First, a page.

The book of Micah contains prophecy given during the reigns of Jotham, Ahaz, and Hezekiah, kings of Judah (Micah 1:1). Micah ministered in Judah, the southern kingdom, at the same time as Isaiah. His messages called God’s people to repentance in the face of judgment for their sins.
Chapter 7 is the final chapter of the book. In it, Micah expresses lament over the sinful state of Israel. However, the chapter ends on a high note of hope in God’s future restoration and compassion.
Key takeaways from this commentary on Micah chapter 7:
- Micah grieves over the lack of godly people and the prevalence of corruption in Israel
- Yet he waits in hope for God to show compassion and deliverance
- God will shepherd and gather His people once again in His grace
- Enemies will be ashamed when God displays His mighty power
- Micah rejoices in God’s pardoning of sin and removal of transgressions
- God will show faithfulness to Jacob again as He swore to the forefathers
- The book ends in worship, extolling God’s power and grace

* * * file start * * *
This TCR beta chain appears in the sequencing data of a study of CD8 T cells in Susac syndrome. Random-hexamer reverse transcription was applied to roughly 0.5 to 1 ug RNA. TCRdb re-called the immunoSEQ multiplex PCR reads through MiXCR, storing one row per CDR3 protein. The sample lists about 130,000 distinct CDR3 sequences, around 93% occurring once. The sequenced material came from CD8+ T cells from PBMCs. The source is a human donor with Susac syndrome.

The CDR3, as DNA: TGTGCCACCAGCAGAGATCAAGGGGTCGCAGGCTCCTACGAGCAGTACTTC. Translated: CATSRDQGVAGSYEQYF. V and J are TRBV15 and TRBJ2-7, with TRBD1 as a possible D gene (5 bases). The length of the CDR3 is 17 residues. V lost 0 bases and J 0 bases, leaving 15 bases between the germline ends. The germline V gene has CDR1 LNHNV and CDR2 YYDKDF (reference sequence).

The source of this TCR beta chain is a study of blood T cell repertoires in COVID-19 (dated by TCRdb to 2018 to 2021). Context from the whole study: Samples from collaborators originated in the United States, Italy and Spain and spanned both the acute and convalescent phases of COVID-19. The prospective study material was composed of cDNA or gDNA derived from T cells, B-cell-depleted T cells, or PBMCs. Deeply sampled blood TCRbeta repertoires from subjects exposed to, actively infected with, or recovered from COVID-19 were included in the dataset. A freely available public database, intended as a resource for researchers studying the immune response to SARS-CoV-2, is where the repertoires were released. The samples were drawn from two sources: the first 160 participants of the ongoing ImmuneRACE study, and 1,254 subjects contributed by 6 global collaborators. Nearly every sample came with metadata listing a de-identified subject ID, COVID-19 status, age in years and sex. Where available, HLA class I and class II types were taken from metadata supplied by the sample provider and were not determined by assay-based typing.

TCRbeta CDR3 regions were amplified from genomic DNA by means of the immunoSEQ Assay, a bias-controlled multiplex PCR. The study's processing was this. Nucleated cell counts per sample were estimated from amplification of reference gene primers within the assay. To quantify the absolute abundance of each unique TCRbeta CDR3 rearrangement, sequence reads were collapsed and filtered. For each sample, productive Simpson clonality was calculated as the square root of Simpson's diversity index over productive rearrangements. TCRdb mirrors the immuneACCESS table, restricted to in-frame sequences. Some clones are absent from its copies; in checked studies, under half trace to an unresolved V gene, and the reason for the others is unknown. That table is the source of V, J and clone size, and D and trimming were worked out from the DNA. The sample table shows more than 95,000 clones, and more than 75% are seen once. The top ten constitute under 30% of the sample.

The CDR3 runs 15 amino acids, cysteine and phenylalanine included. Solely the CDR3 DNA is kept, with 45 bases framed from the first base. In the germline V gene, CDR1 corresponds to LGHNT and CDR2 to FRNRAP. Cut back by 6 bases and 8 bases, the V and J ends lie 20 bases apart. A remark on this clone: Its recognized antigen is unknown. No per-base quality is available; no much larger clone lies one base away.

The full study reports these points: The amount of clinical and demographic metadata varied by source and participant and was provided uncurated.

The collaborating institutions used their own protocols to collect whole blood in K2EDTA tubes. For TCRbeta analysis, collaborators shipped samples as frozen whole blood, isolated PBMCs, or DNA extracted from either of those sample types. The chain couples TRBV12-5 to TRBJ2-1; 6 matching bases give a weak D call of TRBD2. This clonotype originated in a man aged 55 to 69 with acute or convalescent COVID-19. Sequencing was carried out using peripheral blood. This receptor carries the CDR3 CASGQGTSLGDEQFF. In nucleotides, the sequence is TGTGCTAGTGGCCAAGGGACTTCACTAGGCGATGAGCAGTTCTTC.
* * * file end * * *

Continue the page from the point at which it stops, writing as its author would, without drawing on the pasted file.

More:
In this commentary, we will journey through Micah 7 verse-by-verse, explaining the meaning and drawing out key truths for application today. Bible quotations are from the New King James Version (NKJV).
Commentary on Micah Chapter 7
Micah Grieves Over the Corruption of Israel (7:1-6)
Woe is me! For I am like those who gather summer fruits,Like those who glean vintage grapes;There is no cluster to eatOf the first-ripe fruit which my soul desires. The faithful man has perished from the earth,And there is no one upright among men.They all lie in wait for blood;Every man hunts his brother with a net. That they may successfully do evil with both hands—The prince asks for gifts,The judge seeks a bribe,And the great man utters his evil desire;So they scheme together. The best of them is like a brier; The most upright is sharper than a thorn hedge; The day of your watchman and your punishment comes;Now shall be their perplexity. Do not trust in a friend;Do not put your confidence in a companion; Guard the doors of your mouthFrom her who lies in your bosom. For son dishonors father,Daughter rises against her mother,Daughter-in-law against her mother-in-law;A man’s enemies are the men of his own household. (Micah 7:1-6 NKJV)